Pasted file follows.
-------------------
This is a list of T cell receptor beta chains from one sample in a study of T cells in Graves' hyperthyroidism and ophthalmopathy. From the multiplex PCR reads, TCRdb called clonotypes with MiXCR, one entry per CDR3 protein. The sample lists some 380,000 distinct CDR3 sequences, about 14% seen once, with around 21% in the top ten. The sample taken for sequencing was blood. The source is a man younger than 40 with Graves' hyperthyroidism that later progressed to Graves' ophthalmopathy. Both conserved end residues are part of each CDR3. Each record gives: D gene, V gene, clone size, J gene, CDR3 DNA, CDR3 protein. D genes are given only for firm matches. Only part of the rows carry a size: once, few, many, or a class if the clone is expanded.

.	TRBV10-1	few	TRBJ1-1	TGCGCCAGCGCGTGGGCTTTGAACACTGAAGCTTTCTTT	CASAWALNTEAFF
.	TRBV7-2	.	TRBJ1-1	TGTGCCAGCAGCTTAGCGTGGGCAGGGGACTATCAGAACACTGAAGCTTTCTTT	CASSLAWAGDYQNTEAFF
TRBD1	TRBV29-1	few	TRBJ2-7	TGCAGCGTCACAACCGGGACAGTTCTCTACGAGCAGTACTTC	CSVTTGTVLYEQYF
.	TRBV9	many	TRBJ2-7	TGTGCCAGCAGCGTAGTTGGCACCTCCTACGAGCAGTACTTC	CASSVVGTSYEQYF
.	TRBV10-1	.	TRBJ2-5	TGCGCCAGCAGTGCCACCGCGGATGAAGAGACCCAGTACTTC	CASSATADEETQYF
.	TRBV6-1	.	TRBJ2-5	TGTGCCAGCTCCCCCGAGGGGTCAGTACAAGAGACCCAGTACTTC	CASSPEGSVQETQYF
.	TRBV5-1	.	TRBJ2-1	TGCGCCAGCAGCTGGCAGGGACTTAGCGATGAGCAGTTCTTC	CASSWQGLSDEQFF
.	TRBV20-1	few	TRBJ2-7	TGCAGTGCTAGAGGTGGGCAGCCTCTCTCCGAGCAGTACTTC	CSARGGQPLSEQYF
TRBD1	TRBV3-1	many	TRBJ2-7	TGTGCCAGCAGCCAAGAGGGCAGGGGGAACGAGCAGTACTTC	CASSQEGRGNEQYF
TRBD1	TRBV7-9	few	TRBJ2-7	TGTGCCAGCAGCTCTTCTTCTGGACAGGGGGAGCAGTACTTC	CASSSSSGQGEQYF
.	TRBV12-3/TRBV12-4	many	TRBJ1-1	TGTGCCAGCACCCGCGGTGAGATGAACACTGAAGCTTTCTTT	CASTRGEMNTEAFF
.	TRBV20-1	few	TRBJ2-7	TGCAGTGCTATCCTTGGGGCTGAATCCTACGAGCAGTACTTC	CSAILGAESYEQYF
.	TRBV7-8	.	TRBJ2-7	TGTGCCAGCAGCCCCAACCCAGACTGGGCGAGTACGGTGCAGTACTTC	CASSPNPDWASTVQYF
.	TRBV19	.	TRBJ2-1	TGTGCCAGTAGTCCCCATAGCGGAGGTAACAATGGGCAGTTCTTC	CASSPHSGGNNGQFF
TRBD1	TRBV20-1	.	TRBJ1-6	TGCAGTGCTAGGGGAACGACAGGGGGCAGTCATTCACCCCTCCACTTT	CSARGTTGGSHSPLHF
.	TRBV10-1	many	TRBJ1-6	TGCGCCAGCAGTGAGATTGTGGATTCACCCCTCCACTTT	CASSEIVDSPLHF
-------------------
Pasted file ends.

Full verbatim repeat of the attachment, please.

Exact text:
This is a list of T cell receptor beta chains from one sample in a study of T cells in Graves' hyperthyroidism and ophthalmopathy. From the multiplex PCR reads, TCRdb called clonotypes with MiXCR, one entry per CDR3 protein. The sample lists some 380,000 distinct CDR3 sequences, about 14% seen once, with around 21% in the top ten. The sample taken for sequencing was blood. The source is a man younger than 40 with Graves' hyperthyroidism that later progressed to Graves' ophthalmopathy. Both conserved end residues are part of each CDR3. Each record gives: D gene, V gene, clone size, J gene, CDR3 DNA, CDR3 protein. D genes are given only for firm matches. Only part of the rows carry a size: once, few, many, or a class if the clone is expanded.

.	TRBV10-1	few	TRBJ1-1	TGCGCCAGCGCGTGGGCTTTGAACACTGAAGCTTTCTTT	CASAWALNTEAFF
.	TRBV7-2	.	TRBJ1-1	TGTGCCAGCAGCTTAGCGTGGGCAGGGGACTATCAGAACACTGAAGCTTTCTTT	CASSLAWAGDYQNTEAFF
TRBD1	TRBV29-1	few	TRBJ2-7	TGCAGCGTCACAACCGGGACAGTTCTCTACGAGCAGTACTTC	CSVTTGTVLYEQYF
.	TRBV9	many	TRBJ2-7	TGTGCCAGCAGCGTAGTTGGCACCTCCTACGAGCAGTACTTC	CASSVVGTSYEQYF
.	TRBV10-1	.	TRBJ2-5	TGCGCCAGCAGTGCCACCGCGGATGAAGAGACCCAGTACTTC	CASSATADEETQYF
.	TRBV6-1	.	TRBJ2-5	TGTGCCAGCTCCCCCGAGGGGTCAGTACAAGAGACCCAGTACTTC	CASSPEGSVQETQYF
.	TRBV5-1	.	TRBJ2-1	TGCGCCAGCAGCTGGCAGGGACTTAGCGATGAGCAGTTCTTC	CASSWQGLSDEQFF
.	TRBV20-1	few	TRBJ2-7	TGCAGTGCTAGAGGTGGGCAGCCTCTCTCCGAGCAGTACTTC	CSARGGQPLSEQYF
TRBD1	TRBV3-1	many	TRBJ2-7	TGTGCCAGCAGCCAAGAGGGCAGGGGGAACGAGCAGTACTTC	CASSQEGRGNEQYF
TRBD1	TRBV7-9	few	TRBJ2-7	TGTGCCAGCAGCTCTTCTTCTGGACAGGGGGAGCAGTACTTC	CASSSSSGQGEQYF
.	TRBV12-3/TRBV12-4	many	TRBJ1-1	TGTGCCAGCACCCGCGGTGAGATGAACACTGAAGCTTTCTTT	CASTRGEMNTEAFF
.	TRBV20-1	few	TRBJ2-7	TGCAGTGCTATCCTTGGGGCTGAATCCTACGAGCAGTACTTC	CSAILGAESYEQYF
.	TRBV7-8	.	TRBJ2-7	TGTGCCAGCAGCCCCAACCCAGACTGGGCGAGTACGGTGCAGTACTTC	CASSPNPDWASTVQYF
.	TRBV19	.	TRBJ2-1	TGTGCCAGTAGTCCCCATAGCGGAGGTAACAATGGGCAGTTCTTC	CASSPHSGGNNGQFF
TRBD1	TRBV20-1	.	TRBJ1-6	TGCAGTGCTAGGGGAACGACAGGGGGCAGTCATTCACCCCTCCACTTT	CSARGTTGGSHSPLHF
.	TRBV10-1	many	TRBJ1-6	TGCGCCAGCAGTGAGATTGTGGATTCACCCCTCCACTTT	CASSEIVDSPLHF